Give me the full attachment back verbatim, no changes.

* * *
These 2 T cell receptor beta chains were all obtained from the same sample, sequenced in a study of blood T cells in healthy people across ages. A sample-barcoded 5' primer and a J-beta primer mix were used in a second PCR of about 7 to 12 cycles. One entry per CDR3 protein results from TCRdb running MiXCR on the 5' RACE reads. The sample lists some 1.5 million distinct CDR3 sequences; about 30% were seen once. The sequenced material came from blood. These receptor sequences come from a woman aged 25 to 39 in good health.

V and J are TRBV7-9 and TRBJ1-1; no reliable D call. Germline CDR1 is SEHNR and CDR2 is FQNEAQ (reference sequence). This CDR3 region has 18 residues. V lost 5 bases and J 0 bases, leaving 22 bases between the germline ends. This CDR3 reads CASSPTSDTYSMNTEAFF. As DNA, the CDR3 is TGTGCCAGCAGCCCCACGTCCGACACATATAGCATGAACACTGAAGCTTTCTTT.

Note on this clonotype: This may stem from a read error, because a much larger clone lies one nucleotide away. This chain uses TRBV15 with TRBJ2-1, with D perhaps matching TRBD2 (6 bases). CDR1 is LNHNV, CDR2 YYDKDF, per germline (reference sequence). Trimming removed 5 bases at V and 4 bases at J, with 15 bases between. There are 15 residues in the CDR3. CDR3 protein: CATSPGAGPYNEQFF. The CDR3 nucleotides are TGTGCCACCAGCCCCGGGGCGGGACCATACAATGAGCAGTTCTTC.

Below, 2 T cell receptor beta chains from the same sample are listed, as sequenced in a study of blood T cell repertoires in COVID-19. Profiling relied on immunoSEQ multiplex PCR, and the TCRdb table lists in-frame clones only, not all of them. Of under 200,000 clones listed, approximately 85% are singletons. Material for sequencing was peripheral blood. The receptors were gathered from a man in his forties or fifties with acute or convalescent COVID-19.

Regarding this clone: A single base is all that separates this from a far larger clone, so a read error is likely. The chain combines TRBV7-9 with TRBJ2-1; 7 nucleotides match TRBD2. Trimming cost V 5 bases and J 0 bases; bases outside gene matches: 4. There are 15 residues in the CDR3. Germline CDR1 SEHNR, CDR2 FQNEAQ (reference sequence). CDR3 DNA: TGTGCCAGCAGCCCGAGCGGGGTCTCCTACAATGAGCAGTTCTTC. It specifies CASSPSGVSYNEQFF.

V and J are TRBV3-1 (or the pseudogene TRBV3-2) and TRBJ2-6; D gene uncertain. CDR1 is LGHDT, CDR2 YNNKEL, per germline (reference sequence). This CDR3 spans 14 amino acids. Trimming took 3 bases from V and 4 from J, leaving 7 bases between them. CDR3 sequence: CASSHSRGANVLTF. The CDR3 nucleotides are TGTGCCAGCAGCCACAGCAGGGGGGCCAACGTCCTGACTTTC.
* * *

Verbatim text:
These 2 T cell receptor beta chains were all obtained from the same sample, sequenced in a study of blood T cells in healthy people across ages. A sample-barcoded 5' primer and a J-beta primer mix were used in a second PCR of about 7 to 12 cycles. One entry per CDR3 protein results from TCRdb running MiXCR on the 5' RACE reads. The sample lists some 1.5 million distinct CDR3 sequences; about 30% were seen once. The sequenced material came from blood. These receptor sequences come from a woman aged 25 to 39 in good health.

V and J are TRBV7-9 and TRBJ1-1; no reliable D call. Germline CDR1 is SEHNR and CDR2 is FQNEAQ (reference sequence). This CDR3 region has 18 residues. V lost 5 bases and J 0 bases, leaving 22 bases between the germline ends. This CDR3 reads CASSPTSDTYSMNTEAFF. As DNA, the CDR3 is TGTGCCAGCAGCCCCACGTCCGACACATATAGCATGAACACTGAAGCTTTCTTT.

Note on this clonotype: This may stem from a read error, because a much larger clone lies one nucleotide away. This chain uses TRBV15 with TRBJ2-1, with D perhaps matching TRBD2 (6 bases). CDR1 is LNHNV, CDR2 YYDKDF, per germline (reference sequence). Trimming removed 5 bases at V and 4 bases at J, with 15 bases between. There are 15 residues in the CDR3. CDR3 protein: CATSPGAGPYNEQFF. The CDR3 nucleotides are TGTGCCACCAGCCCCGGGGCGGGACCATACAATGAGCAGTTCTTC.

Below, 2 T cell receptor beta chains from the same sample are listed, as sequenced in a study of blood T cell repertoires in COVID-19. Profiling relied on immunoSEQ multiplex PCR, and the TCRdb table lists in-frame clones only, not all of them. Of under 200,000 clones listed, approximately 85% are singletons. Material for sequencing was peripheral blood. The receptors were gathered from a man in his forties or fifties with acute or convalescent COVID-19.

Regarding this clone: A single base is all that separates this from a far larger clone, so a read error is likely. The chain combines TRBV7-9 with TRBJ2-1; 7 nucleotides match TRBD2. Trimming cost V 5 bases and J 0 bases; bases outside gene matches: 4. There are 15 residues in the CDR3. Germline CDR1 SEHNR, CDR2 FQNEAQ (reference sequence). CDR3 DNA: TGTGCCAGCAGCCCGAGCGGGGTCTCCTACAATGAGCAGTTCTTC. It specifies CASSPSGVSYNEQFF.

V and J are TRBV3-1 (or the pseudogene TRBV3-2) and TRBJ2-6; D gene uncertain. CDR1 is LGHDT, CDR2 YNNKEL, per germline (reference sequence). This CDR3 spans 14 amino acids. Trimming took 3 bases from V and 4 from J, leaving 7 bases between them. CDR3 sequence: CASSHSRGANVLTF. The CDR3 nucleotides are TGTGCCAGCAGCCACAGCAGGGGGGCCAACGTCCTGACTTTC.